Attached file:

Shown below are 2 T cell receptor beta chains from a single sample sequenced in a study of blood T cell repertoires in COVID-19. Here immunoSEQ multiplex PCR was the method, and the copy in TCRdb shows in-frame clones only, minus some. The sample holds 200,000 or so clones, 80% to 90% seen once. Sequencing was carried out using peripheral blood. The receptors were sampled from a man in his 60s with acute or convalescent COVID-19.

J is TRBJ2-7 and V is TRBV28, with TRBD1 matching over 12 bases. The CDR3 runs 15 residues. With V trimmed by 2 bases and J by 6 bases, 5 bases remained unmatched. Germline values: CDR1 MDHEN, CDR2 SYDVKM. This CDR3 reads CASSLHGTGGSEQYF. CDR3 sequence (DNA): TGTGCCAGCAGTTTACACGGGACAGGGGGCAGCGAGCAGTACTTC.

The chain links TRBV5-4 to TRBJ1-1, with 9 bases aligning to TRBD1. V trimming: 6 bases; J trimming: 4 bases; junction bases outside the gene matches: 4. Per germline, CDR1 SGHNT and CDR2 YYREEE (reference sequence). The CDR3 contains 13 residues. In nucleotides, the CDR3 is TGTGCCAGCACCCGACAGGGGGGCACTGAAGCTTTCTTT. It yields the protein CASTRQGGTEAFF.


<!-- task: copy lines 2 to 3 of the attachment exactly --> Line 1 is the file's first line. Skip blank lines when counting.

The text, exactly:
J is TRBJ2-7 and V is TRBV28, with TRBD1 matching over 12 bases. The CDR3 runs 15 residues. With V trimmed by 2 bases and J by 6 bases, 5 bases remained unmatched. Germline values: CDR1 MDHEN, CDR2 SYDVKM. This CDR3 reads CASSLHGTGGSEQYF. CDR3 sequence (DNA): TGTGCCAGCAGTTTACACGGGACAGGGGGCAGCGAGCAGTACTTC.

The chain links TRBV5-4 to TRBJ1-1, with 9 bases aligning to TRBD1. V trimming: 6 bases; J trimming: 4 bases; junction bases outside the gene matches: 4. Per germline, CDR1 SGHNT and CDR2 YYREEE (reference sequence). The CDR3 contains 13 residues. In nucleotides, the CDR3 is TGTGCCAGCACCCGACAGGGGGGCACTGAAGCTTTCTTT. It yields the protein CASTRQGGTEAFF.